FAO Nutrition Meetings Report Series 
    No. 46A WHO/FOOD ADD/70.36

    The content of this document is the result of the deliberations of the
    Joint FAO/WHO Expert Committee on Food Additives which met in Rome,
    27 May - 4 June 19691

    Food and Agriculture Organization of the United Nations

    World Health Organization

    1 Thirteenth report of the Joint FAO/WHO Expert Committee on Food
    Additives, FAO Nutrition Meetings Report Series, in press;
    Wld Hlth Org. techn.  Rep. Ser., in press.


    Biological Data 

    Biochemical aspects

    Wesley et al. (1965) identified propylene chlorohydrin as the residue
    formed in foods fumigated with propylene oxide. The chlorohydrin is
    formed by the reaction of the epoxide with the chloride of food.
    Previously, it had been believed that propylene glycol, formed by
    reaction with water in the food, was the residue. Propylene
    chlorohydrin is also formed in starches modified by
    hydroxypropylation. Both propylene chlorohydrin isomers have been
    identified in fumigated foods (Ragelis et al. 1966).

    When volatilization was precluded, a combination of high temperature
    and prolonged time in cooking did not appreciably alter the propylene
    chlorohydrin content of food, but when volatilization was possible,
    the chlorohydrin content was reduced 50 per cent. by cooking (Wesley
    et al. 1965). When propylene chlorohydrin was added to a standard
    ground laboratory rat diet, 20 minutes of mixing in an open mixer at
    room temperature resulted in a 65 per cent. decrease in the propylene
    chlorohydrin content (USFDA, 1966).

    Acute toxicity


    Animal    Route             LD50                  Reference
                        (mg/kg body weight)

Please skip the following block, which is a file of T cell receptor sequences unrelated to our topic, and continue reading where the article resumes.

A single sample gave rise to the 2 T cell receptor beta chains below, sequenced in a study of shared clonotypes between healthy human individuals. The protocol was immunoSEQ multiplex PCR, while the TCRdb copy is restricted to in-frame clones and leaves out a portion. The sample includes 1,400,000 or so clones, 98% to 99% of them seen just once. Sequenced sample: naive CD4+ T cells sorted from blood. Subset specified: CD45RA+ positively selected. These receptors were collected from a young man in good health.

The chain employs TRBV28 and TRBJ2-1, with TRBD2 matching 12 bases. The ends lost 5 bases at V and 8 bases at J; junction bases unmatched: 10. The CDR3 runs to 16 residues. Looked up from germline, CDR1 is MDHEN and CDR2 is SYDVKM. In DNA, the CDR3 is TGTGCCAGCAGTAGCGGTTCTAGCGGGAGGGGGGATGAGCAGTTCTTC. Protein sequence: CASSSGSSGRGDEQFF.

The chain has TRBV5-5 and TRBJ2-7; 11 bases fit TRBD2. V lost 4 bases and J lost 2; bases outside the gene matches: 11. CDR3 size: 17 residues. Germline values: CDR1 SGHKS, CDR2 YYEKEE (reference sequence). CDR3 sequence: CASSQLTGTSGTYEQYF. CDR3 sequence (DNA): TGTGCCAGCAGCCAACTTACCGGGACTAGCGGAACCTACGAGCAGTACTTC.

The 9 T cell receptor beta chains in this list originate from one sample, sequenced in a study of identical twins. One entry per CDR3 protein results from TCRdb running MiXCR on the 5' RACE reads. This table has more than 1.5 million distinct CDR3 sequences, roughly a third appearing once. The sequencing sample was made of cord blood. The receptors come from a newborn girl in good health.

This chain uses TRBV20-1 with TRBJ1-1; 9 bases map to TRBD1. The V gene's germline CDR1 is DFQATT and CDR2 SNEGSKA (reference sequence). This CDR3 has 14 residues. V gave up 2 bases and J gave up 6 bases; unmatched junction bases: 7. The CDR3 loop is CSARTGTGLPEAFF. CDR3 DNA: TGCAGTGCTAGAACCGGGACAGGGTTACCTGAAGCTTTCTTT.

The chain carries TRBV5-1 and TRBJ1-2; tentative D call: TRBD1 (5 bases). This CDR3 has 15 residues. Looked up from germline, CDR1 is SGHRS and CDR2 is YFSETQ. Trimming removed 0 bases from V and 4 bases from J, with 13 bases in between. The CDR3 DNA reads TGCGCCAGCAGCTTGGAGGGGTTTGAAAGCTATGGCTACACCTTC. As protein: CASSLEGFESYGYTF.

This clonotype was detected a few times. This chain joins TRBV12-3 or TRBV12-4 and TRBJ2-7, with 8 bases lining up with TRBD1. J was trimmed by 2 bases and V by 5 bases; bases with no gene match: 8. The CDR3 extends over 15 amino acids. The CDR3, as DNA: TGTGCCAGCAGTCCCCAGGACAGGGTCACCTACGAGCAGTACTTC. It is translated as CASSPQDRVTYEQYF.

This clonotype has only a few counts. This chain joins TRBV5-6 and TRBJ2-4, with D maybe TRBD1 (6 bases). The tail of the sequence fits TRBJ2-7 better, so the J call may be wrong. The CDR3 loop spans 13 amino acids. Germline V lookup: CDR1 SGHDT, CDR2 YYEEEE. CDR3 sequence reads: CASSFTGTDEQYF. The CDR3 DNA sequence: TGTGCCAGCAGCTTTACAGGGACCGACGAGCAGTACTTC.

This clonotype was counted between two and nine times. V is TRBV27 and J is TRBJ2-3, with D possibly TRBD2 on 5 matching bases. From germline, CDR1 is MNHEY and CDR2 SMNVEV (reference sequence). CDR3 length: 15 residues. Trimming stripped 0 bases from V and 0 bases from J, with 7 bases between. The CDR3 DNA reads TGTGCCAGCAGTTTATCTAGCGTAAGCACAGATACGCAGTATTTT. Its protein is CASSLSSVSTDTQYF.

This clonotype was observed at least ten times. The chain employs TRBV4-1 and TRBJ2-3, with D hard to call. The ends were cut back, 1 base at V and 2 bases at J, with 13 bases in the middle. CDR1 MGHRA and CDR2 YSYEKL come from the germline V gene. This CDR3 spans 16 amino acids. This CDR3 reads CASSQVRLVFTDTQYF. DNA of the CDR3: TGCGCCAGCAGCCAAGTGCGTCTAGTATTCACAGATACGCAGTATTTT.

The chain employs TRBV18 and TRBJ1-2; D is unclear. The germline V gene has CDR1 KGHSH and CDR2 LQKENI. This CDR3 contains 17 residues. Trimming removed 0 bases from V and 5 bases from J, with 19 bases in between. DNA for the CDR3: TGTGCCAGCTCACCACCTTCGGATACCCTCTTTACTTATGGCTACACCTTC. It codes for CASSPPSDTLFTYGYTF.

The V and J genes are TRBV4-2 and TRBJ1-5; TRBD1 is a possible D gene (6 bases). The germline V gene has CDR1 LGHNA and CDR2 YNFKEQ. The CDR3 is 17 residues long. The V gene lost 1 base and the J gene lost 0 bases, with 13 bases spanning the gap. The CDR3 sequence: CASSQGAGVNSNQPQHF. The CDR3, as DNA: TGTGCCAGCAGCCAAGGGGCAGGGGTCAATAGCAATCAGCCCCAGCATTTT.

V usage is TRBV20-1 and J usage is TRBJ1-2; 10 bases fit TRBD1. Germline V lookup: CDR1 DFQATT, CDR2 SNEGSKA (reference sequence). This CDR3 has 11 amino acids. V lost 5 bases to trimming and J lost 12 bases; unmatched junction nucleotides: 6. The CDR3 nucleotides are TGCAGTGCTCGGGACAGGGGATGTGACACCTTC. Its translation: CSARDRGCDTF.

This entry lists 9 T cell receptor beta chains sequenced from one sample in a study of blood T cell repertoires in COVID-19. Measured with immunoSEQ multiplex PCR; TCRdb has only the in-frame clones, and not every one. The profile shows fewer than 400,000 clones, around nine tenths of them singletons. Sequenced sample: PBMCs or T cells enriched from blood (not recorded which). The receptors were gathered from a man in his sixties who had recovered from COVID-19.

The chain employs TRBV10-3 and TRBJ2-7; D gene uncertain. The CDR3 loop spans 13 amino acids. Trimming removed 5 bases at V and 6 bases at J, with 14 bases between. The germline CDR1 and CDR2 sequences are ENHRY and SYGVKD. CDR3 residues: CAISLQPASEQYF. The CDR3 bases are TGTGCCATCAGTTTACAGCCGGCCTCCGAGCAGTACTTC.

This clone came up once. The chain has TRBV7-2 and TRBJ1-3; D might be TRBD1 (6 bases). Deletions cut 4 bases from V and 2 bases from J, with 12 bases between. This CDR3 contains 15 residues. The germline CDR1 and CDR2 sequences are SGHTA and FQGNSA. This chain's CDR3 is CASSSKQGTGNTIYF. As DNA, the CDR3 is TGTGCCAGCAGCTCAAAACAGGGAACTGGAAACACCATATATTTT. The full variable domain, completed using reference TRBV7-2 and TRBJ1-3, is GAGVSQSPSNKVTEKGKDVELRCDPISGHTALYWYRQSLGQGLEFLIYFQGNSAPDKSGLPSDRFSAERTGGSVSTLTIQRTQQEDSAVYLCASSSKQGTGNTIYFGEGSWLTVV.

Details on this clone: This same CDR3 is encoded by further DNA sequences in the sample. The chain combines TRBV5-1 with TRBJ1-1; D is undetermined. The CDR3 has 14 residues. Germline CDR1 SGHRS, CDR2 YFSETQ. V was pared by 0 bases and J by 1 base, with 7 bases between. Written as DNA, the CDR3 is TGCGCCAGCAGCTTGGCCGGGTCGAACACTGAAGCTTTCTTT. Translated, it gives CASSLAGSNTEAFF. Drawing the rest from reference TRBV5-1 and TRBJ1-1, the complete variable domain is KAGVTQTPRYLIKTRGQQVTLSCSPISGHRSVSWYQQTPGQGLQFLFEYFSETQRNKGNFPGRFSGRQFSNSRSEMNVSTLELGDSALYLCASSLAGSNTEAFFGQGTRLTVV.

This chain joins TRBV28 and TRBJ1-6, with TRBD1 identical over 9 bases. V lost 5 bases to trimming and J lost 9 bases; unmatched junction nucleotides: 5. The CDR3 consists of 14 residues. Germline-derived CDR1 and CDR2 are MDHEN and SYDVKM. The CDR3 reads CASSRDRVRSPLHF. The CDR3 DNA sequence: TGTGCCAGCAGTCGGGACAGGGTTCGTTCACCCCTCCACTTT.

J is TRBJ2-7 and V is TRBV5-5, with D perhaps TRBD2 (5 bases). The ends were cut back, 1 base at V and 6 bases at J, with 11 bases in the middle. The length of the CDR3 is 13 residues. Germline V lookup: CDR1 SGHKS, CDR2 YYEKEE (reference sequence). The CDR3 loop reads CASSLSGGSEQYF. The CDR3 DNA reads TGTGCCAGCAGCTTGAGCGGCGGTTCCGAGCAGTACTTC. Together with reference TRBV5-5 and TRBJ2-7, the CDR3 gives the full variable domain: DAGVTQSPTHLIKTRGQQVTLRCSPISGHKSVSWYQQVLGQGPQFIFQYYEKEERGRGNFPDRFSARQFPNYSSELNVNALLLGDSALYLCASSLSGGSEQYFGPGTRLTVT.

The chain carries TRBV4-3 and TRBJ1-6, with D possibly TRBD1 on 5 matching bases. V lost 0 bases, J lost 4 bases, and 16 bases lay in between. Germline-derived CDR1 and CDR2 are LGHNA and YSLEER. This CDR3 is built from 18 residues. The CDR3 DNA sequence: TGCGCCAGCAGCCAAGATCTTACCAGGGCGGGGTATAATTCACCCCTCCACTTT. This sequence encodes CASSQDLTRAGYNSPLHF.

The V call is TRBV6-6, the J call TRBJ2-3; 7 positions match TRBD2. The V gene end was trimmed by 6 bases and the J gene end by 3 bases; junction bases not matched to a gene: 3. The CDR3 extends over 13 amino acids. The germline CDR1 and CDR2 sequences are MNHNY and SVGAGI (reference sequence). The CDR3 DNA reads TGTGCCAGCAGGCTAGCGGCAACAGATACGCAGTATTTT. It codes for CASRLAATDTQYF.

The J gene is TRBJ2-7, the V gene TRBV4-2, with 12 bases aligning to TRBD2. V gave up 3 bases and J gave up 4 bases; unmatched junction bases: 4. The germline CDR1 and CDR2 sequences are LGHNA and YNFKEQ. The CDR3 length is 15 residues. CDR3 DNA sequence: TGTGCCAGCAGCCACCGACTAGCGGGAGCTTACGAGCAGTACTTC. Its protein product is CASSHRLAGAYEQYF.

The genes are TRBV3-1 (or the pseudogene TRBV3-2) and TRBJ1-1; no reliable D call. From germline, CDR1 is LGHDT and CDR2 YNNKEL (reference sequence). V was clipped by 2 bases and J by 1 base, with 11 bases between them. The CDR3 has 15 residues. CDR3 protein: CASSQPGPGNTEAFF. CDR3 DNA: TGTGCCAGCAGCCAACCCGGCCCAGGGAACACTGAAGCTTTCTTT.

Rat       oral               218                  USFDA, 1969

    Dog       oral      150 mg/kg - no deaths         USFDA, 1969
                        200 mg/kg - 1/7 deaths
                        250, 300 mg/kg - 6/6 deaths

    Short-term toxicity

    Rat. Groups of 10 male and 10 female five-week-old rats were fed,
    for 25 weeks, diets to which propylene chlorohydrin had been added.

    The planned dietary levels were 0, 1000, 2500, 5000, and 10 000 ppm,
    but analysis of the 10 000 ppm diet after mixing in the test compound
    (open mixer, 20 minute mixing time, room temperature) showed an actual
    concentration of 3568 ppm or 35 per cent. of the planned level. The
    2-chloro isomer constituted 27 per cent. of the total found. The
    actual level in this diet, after seven days exposure to laboratory
    conditions, was reduced to 838 ppm, with 32 per cent. of the 2-chloro
    isomer, or less than 10 per cent. of the planned concentration.

    Weight gain in both sexes on the 5000 and 10 000 ppm levels was
    depressed. The depression was slight in the males on the 5000 ppm
    level and both groups of females and moderate in the males on the 10
    000 ppm level. Food consumption was slightly decreased in these groups
    but food efficiency was normal. The average liver, and kidney weights
    of the males and the liver weight of the females on the 10 000 ppm
    level were decreased but the organ weight/body weight ratios were
    normal. The decreased spleen weights and spleen/body weight ratios
    in the males and other minor organ weight variations appeared to be
    unrelated to the treatment. No effects on haematological values,
    mortality, or gross or microscopic lesions in the tissues were
    observed (USFDA, 1969).

    Propylene chlorohydrin was administered to groups of 10 male and 10
    female eight-week old rats by stomach tube in doses of 0, 25, 50, 75,